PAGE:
• In section 3, we are configuring the keyboard layout to use and the time zone to be used. Because this has been configured through the customSettings.ini file, we do not need to have the page display and we simply skip it by setting the value of SkipTimeZone to Yes
  • In Section 4, we have specified that no user data or packages page will be displayed.
  • In Section 5, we have configured the MDT Server to hide the Task Sequence page. Note that we have used the task id (and not the display name of the task as described in numerous blog.  We have seen better results by using the ID instead of the display number.  If you have used the display name, you might notice that the target machine is rebooting without executing the task.  If you use the ID, it’s seems that’s working better (at least for us)
  • In Section 6, we have configured the MDT Server not to prompt for the computer account.  Here, we have decided to use a PowerShell script to set the computername instead of using the OSDCOMPUTERNAME Variable
  • In the last screenshot (above), we have configured the MDT Server in order to hide the summary page (skipSummary=Yes).

This is the content of our CustomSettings. ini file.  You can see in the comments that some settings have been moved to the task sequence.

Task Sequence configuration

In order to have a fully automated deployment process and some level of flexibility, we have configured a series of operations inside the task sequence instead of using variables within the CustomSettings.ini.  This approach has been preferred in order to provide more flexibility and make the task the most common one which would fit in most scenarios.

As already mentioned, we have included in the task sequence the following operations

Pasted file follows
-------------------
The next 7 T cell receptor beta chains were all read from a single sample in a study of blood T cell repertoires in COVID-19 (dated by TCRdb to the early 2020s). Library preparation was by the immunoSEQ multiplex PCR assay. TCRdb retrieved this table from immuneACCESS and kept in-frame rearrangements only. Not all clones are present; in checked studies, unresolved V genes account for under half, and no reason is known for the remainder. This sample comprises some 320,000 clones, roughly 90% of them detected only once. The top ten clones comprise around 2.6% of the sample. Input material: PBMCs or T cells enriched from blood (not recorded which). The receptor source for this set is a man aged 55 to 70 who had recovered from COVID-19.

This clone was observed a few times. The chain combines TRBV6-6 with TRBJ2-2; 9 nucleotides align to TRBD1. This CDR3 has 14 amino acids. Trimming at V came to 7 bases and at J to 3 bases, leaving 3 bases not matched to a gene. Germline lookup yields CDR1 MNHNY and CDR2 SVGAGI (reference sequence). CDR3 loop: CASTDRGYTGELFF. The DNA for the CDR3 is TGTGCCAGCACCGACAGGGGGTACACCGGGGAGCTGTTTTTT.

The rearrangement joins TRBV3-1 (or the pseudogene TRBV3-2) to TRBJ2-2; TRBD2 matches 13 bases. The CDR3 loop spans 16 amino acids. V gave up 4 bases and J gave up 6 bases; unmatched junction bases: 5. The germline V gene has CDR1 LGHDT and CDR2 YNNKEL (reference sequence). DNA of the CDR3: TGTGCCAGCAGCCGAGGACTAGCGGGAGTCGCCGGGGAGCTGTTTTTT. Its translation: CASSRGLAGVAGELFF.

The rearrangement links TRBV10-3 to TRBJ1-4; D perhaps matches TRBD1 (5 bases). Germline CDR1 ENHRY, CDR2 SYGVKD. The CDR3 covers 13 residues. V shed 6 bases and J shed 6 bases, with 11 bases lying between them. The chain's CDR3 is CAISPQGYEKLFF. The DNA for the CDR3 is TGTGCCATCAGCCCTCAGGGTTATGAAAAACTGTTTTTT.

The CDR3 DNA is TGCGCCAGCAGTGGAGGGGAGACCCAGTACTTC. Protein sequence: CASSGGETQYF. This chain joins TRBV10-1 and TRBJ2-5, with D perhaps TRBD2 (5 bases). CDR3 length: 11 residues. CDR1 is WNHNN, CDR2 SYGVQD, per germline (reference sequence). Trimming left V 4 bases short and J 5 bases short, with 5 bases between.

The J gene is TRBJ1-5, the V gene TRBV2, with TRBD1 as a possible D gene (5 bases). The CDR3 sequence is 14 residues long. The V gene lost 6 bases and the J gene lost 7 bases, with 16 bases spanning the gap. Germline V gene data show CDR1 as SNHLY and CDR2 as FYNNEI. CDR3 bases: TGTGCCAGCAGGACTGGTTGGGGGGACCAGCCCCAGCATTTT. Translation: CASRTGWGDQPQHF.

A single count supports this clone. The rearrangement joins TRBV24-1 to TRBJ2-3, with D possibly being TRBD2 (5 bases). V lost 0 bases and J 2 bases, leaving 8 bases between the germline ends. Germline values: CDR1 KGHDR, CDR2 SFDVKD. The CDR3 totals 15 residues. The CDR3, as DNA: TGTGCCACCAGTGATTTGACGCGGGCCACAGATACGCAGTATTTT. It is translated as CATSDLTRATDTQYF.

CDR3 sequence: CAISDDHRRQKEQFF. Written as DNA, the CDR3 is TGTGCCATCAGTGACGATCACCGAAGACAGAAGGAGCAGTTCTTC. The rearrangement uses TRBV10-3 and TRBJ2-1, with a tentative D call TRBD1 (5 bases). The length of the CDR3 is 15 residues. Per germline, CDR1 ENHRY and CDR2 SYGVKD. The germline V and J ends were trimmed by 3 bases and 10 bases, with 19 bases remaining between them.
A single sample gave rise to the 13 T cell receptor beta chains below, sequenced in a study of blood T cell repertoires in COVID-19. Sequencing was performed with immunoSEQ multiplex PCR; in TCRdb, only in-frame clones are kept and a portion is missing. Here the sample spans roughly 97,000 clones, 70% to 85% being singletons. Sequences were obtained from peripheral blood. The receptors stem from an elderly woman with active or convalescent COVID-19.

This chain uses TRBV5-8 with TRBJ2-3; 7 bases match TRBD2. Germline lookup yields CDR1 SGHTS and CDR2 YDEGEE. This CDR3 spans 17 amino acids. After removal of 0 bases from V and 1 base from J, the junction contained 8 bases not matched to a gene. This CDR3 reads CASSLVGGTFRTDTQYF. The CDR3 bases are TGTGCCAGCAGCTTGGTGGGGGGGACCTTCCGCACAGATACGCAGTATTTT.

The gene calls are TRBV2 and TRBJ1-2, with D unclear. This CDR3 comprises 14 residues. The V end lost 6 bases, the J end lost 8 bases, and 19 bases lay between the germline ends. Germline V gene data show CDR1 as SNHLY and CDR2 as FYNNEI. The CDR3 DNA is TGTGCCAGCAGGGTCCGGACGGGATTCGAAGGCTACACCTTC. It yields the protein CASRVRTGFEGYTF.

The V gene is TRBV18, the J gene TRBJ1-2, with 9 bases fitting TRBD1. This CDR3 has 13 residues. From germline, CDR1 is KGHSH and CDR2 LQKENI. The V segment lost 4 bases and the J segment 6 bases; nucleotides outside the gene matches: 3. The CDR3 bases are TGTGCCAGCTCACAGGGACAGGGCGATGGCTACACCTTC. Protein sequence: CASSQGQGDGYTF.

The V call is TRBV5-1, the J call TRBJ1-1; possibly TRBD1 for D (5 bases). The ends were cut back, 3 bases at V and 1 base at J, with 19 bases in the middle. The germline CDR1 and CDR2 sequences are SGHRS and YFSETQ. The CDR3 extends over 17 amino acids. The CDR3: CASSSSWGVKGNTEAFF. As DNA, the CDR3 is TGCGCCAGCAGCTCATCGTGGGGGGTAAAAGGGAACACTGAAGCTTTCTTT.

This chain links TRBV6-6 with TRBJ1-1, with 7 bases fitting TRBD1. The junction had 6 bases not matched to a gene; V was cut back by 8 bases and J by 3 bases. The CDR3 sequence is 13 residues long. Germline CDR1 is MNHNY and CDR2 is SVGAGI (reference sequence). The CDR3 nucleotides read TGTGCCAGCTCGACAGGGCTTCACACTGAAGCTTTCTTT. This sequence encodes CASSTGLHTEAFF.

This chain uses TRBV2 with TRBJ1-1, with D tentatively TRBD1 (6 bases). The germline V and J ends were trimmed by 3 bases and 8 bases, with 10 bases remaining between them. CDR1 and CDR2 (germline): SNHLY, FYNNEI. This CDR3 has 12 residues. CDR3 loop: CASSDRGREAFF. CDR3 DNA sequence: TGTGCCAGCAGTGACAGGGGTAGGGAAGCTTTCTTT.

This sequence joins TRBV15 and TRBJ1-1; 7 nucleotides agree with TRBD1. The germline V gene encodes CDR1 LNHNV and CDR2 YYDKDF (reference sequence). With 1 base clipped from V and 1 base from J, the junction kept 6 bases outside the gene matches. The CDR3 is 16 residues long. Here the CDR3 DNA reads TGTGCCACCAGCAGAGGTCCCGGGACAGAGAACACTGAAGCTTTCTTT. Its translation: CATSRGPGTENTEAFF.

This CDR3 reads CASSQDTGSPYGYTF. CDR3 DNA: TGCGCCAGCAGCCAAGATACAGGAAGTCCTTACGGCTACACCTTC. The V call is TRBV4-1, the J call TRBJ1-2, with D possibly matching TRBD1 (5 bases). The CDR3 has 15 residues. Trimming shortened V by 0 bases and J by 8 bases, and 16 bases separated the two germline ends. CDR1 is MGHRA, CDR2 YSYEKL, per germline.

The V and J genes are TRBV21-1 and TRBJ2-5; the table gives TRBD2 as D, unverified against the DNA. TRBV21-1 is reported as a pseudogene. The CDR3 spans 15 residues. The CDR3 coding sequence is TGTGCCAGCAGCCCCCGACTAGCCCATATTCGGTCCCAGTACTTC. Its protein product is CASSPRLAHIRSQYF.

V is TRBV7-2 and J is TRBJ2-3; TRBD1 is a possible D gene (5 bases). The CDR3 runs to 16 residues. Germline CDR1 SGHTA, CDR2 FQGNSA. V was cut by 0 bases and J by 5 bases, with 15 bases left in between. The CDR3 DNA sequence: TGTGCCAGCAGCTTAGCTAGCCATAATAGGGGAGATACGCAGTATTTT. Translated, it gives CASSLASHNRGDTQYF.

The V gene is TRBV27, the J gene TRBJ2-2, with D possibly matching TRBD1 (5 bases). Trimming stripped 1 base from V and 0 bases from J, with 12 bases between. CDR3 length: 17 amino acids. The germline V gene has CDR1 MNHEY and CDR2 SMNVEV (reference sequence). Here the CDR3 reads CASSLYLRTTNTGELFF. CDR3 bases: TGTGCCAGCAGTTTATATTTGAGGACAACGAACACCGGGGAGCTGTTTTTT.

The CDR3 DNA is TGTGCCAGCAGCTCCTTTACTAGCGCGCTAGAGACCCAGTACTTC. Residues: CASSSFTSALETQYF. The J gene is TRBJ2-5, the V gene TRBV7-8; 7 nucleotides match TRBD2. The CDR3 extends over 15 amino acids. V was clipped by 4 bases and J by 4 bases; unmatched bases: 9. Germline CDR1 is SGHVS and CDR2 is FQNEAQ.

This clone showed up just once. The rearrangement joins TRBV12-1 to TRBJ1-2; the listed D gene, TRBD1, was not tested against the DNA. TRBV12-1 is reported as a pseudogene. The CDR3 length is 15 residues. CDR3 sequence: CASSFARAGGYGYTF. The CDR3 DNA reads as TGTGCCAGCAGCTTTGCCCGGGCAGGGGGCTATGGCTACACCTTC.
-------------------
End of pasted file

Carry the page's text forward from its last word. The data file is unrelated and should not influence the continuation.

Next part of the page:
Set best Screen Resolution Settings

As described in this post, we have added a step in our task sequence in order to automatically detect the best screen resolution to be set during the deployment process. This assume that you have injected the appropriate graphic drivers within your MDT infrastructure.


Set computer name automatically

As described in this post in details, we have also configured this operation within the task sequence.  We have created a simple powershell script that would set the computer name during the deployment process based on the naming conventions to be used.  The Task sequence would look like this


Note : You can have a look at this post to see how to Integrate PowerShell Script in your task sequence

Install Applications using Bundles

We have described the usage of application bundles in this post.  We have configured the task sequence to use a bundle because again it’s ease the lifecycle management of the applications to be deployed.  You can update the application bundle without need to edit your task sequence.


Join automatically the computer into the domain

In this post, we have seen how you could automate the join process.  We could have used variables within the CustomSettings.ini file but again in order to have a more flexible solution we have decided to move this process in the task sequence.  You can join the computer into a domain using a small PowerShell script or you can even perform offline Domain Join operation if required using again a simple PowerShell Script.